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What is happening in japan
After the Noto quake

Since entering into 2024, Japan has suffered from a successive slate of disastrous events starting with the 1 Jan Noto earthquake and the Haneda plane crash a day after. What is happening in Japan since then? Le Chief files this piece from the country's old imperial capital on Setsubun, a day where evil is out and good is in before spring officially begins.

What a dramatic start to 2024 in Japan

From our new base in Kyoto Japan we’ve entered into 2024 full of hope and aspirations. Afterall, the weeks leading up to 2024 have been super positive and fruitful - we’ve spent 2 weeks combing through the hospitality addresses of Osaka in late November and the week before Christmas traipsing from Matsumoto to Kanazawa. In the final moments of 2023, our inaugural FAB GOLD List was announced from Kyoto with several prominent Japanese hotels the likes of Park Hyatt Tokyo and Intercontinental Osaka ranking high on the List. Little did anyone expect disaster to strike so bright and early into the new year, Roughly an hour before the first sun of 2024 is to set over Japan, a magnitude 7.5 earthquake struck off the Noto Peninsula, sending devastation throughout the region and shockwaves around the world. For a few minutes, strong tremors can be felt throughout most of Japan as families gathered at home or were out celebrating Oshogetsu, or the Japanese new year. I was getting out of the Yasaka Shrine amongst a throng of visitors spilling out into the roads after the customary bout of ‘hatsumode’, or new year shrine visits, at that precise moment. 


Tender Mercies

Fortuitously, the tremors were not sharply felt on the streets or who knows what could have played out in the ensuing pandemonium. We thank our lucky stars for life’s tender mercies even in the face of major disasters because some of us have learnt early on that there is never a state so bad that couldn’t possibly get worse. A day on, the horrifying scenes of a passenger plane bursting into flames at Tokyo’s Haneda Airport circulated throughout the media. In recent memory, this has got to be the most tragic, but best illustrative eruption of a double whammy, for Japan. In the grand sum of things, death and destruction is proverbial reality and we all deal with it as we best can.


After the catastrophic episode of COVID19, there is a palpable stoicism in the face of unalterable eventualities and somehow in Japan this sense of calm is more pronounced. I guess when your livelihood is built along tectonic fault lines, one has no choice but to elect optimism and calm as a coping mechanism. 

After the initial shock of the earthquake and plane collision, life pretty much returned to normalcy a pronto in Japan. Whatever needs to be done was expediently rolled out and life close to the epicentre of the quake went on as it should.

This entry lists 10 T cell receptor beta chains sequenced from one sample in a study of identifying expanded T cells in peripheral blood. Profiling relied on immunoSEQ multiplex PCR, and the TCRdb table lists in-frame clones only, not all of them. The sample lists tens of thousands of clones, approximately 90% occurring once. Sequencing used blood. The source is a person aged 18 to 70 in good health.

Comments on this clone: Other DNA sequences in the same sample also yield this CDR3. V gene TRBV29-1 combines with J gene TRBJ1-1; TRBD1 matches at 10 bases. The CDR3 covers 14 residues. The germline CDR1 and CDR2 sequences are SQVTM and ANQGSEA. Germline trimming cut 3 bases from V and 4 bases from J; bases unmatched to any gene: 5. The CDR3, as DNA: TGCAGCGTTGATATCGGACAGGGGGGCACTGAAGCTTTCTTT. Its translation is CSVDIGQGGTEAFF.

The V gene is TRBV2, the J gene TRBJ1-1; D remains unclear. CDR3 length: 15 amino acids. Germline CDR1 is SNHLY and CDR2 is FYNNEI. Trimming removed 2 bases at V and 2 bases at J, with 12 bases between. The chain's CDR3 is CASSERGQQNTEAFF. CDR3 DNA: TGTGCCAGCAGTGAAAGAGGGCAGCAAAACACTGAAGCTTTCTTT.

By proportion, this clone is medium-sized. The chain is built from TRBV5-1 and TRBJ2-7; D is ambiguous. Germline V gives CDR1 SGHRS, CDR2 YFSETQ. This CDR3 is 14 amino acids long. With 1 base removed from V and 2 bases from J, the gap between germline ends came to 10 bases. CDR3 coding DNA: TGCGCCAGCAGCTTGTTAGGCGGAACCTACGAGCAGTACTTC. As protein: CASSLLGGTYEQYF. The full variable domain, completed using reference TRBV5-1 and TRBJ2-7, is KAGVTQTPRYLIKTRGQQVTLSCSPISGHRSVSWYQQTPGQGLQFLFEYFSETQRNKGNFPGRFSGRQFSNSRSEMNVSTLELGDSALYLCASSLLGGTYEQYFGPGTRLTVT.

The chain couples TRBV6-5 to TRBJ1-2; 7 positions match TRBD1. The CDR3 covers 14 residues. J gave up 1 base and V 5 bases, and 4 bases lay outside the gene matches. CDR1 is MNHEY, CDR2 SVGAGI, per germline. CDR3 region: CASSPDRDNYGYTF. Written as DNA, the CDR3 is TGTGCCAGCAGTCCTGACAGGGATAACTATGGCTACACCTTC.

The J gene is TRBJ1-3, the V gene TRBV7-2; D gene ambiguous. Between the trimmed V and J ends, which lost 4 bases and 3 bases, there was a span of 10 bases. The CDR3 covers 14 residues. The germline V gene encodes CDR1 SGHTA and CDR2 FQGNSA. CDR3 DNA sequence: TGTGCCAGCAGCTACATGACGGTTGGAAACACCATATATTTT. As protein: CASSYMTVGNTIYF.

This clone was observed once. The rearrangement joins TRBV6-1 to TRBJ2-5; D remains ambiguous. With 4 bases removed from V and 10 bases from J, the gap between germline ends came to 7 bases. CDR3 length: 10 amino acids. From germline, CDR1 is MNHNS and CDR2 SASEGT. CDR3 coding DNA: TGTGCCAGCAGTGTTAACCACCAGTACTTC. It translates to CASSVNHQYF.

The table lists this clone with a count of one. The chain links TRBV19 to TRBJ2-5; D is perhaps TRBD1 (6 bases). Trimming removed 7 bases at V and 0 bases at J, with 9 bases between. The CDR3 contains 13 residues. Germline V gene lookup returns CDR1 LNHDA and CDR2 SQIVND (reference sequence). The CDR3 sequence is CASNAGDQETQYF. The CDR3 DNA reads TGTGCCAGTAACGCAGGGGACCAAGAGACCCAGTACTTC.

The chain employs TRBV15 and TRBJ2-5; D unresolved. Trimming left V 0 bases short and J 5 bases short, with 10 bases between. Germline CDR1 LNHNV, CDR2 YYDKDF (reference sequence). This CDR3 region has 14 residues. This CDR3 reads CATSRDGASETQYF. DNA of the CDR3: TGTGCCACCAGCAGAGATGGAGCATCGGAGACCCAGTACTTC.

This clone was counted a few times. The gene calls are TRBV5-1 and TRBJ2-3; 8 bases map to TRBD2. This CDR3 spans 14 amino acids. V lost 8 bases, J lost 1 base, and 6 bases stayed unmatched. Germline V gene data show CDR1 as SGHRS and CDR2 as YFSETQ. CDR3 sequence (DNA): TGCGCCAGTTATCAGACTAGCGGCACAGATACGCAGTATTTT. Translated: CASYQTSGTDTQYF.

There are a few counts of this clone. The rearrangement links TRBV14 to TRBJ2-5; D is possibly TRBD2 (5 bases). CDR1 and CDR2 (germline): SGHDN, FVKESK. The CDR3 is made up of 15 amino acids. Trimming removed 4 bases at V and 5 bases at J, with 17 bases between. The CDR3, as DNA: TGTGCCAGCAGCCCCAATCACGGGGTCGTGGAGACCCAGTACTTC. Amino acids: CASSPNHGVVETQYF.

Business as Usual

When we visited Kanazawa over the Christmas weekend in 2023, we were much impressed by the conception of Hyatt Centric Kanazawa, an art-filled establishment that is channelling both the city’s cultural resplendence as well as its modern gloss. Like most of the businesses in Kanazawa, the Jan 1st earthquake had profoundly disrupted the operations of the hotel but we are happy to hear that none of its staff and guests were hurt and things are largely on the mend.

‘In the immediate aftermath of the earthquake, we had suffered some damaged equipment and the elevators were out of service. However, we were blessed that none of our guests or employees were injured, and the team worked together to tend to the emergency needs of the guests, including utilising our banquet rooms to help stranded guests. Around the region many buildings were destroyed or severely damaged, and we feel that it is important to support the losses of our affected staff as well. Although we had to reduce restaurant operations for a few days immediately after the earthquake, we were able to confirm the safety of our facilities at a relatively early stage, and we are now welcoming guests at usual capacity,’ shared Kei Takahashi, general manager of Hyatt Centric Kanazawa.


New Spring 

Over the proceeding weeks it is heartening that help and concern kept pouring forth from the Japanese and foreign community. It is also comforting to know that visitors continue to flow into Japan despite this series of unfortunate events. As a reviewer, I kept to my schedules across Honshu in the January of 2024. True to its world-renowned fortitude, it was business as usual at all the hotels we have visited since. What we saw surpassed gratification - as always the old and the new continue to move in tandem and discovery across these lands can never be complete. There is a palpable sensitivity to never take life for granted as operations carry on, but in Japan it is business as usual with normalcy and gusto.

Today is Setsubun, the official festival celebrating the arrival of spring in Japan. There will be plenty of fun and revelries amidst ritualistic solemnity across Kyoto, Japan’s repository of age-old traditions and adherences. In the upcoming months we will be rolling out reviews and FAB Lists covering Tokyo, Kyoto, Osaka, Nikko and other lesser-known destinations across Honshu. We have seen with our own eyes in real time how resilience is crafted into the nature of this amazing nation and hope our coverage will tempt you to visit these resplendent islands over the successive seasons soon.

TNA Asia Top Hotels

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